The cushy number has a long and honoured place in the history of mankind. Genesis 2 described the very first cushy numbers arranged by the Lord God for Adam and Eve. They were not required to work, and the only limitation placed upon them in terms of consumption was to give a miss to the fruit of the tree of knowledge. Sadly Eve was unable to resist the wiles of the serpent and she, and, a little later, Adam, sampled the forbidden fruit. The Lord God took a very dim view of their offence, and immediately put into effect the relevant disciplinary procedures. By the end of Genesis 3 their cushy number in the Garden of Eden had been cancelled, and our illustrious ancestors became reluctant founder members of the working class.
This article sets out to explore why some jobs are more desirable than others. This immediately raises the question – desirable in terms of what? Desirable in terms of this all important aspect of cushiness.
Back in 2002 I wrote a book which I entitled A Cushy Number. I was unable to find a publisher – at that time and indeed since then publishers were understandably more concerned to secure the publishing rights for the works of eminent writers such as Mr X and Ms Y – what chance did I have against opposition of this talent?
I did not fail for lack of persistence. I think that I may have established some sort of record in the number of times that I was told to f***off and furthermore to stay f***** off. Publishers and Literary Agents are not afraid to come straight to the point.
I eventually placed the book onto the net where it continues to languish in the outer reaches of cyber space. From time to time I get requests from mysterious supplicants in far away places requesting me to furnish them with my bank details to enable them to transmit the huge amounts of cash being held for me as a result of internet sales. I have been advised by those in the know to treat these requests rather like my submissions to publishers were treated – and I have done so.
Back to business. In the book I looked at the features which made for a cushiness in a profession. After careful thought I defined A Cushy Number as a well rewarded sinecure. The word sinecure is defined as an office of profit with no duties. I was looking for a lot more than an office of profit, although I was quite happy with the absence of duties. I was looking for, indeed I insisted upon, a job which combined the minimum of effort with the maximum of reward.
It must be stressed at the outset that cushy number seekers insist on having both criteria satisfied. They don’t want a demanding well rewarded job although they accept that this would be a step in the right direction. Equally they don’t just want a sinecure. They want a well rewarded sinecure.
In the introductory chapters to the book I examined in some detail the truths and myths surrounding job demand and likewise the truths and myths surrounding job rewards. I looked at the differences and at the (few) similarities between public sector jobs and private sector jobs, and then at the role of nepotism in assessing the cushiness of jobs.
I then subjected a series of professions to the Cushy Number model that I had developed including teachers, doctors, politicians and police men to assess where the truth ended and the myths began, and I came up with a league table of job cushiness.
I now plan – in my dotage – to update my original findings to see which of my conclusions have stood the test of time and which have had to be modified to reflect significant changes.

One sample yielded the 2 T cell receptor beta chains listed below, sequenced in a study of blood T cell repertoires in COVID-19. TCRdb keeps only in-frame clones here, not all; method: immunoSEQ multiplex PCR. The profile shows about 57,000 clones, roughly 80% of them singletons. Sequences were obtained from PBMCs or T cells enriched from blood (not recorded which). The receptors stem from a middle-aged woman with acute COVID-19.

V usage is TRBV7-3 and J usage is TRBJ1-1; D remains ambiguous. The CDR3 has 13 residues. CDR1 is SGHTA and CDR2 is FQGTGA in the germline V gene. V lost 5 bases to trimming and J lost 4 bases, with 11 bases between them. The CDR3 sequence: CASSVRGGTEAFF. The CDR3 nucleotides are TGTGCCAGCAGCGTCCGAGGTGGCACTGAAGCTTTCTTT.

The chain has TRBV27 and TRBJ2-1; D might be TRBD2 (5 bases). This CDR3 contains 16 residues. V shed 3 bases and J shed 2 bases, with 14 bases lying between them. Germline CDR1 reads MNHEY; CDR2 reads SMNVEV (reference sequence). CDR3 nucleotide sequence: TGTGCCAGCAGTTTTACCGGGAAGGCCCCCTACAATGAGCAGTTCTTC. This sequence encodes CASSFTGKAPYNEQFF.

In this blog entry I present the updated version of the first of my selected professions namely the Legal Profession.
The timing is apposite because the word is that the legal profession is on the brink of a new surge in cushiness as the plethora of opportunities arising from Brexit become manifest.
Do Lawyers Have A Cushy Number?
“Agree with thine adversary quickly, whiles thou art in the way with him; lest at any time the adversary deliver thee to the judge, and the judge deliver thee to the officer, and thou be cast into prison. Verily I say unto thee, thou shall by no means come out thence, till thou hast paid the uttermost farthing”
Mathew, 5, Verses 25 and 26
“It is likewise to be observed that this society (lawyers) hath a peculiar cant and jargon of their own, that no other mortal can understand, and wherein all their laws are written, which they take special care to multiply; whereby they have wholly confounded the very essence of truth and falsehood, of right and wrong, so that it will take thirty years to decide whether the field left me by my ancestors for six generations belongs to me or to a stranger three hundred miles off”
Jonathan Swift, Gulliver’s Travels
“The King ordered that the fine of four hundred ounces of gold to which he had been condemned, be returned to him. The clerk to the court, the ushers, the attorneys came to his house in grand apparel to bring him back his four hundred ounces; they retained only three hundred and ninety eight of them for the costs of justice; and their valets asked for honoraria”
“And before I go, gentlemen,” said the excited Mr Pickwick, turning round on the landing, “permit me to say that of all the disgraceful and rascally proceedings -“
“Stay, Sir, stay” interposed Dodson with great politeness. “Mr Jackson, Mr Wicks!“
“Sir” said the two clerks appearing at the bottom of the stairs.
“I merely want you to hear what this gentleman says,“ replied Dodson. “Pray go on, sir: – disgraceful and rascally proceedings I think you said?”
“I did” said Mr Pickwick, thoroughly roused. “I said, sir, that of all the disgraceful and rascally proceedings that ever were attempted, this is the most so. I repeat it, sir.”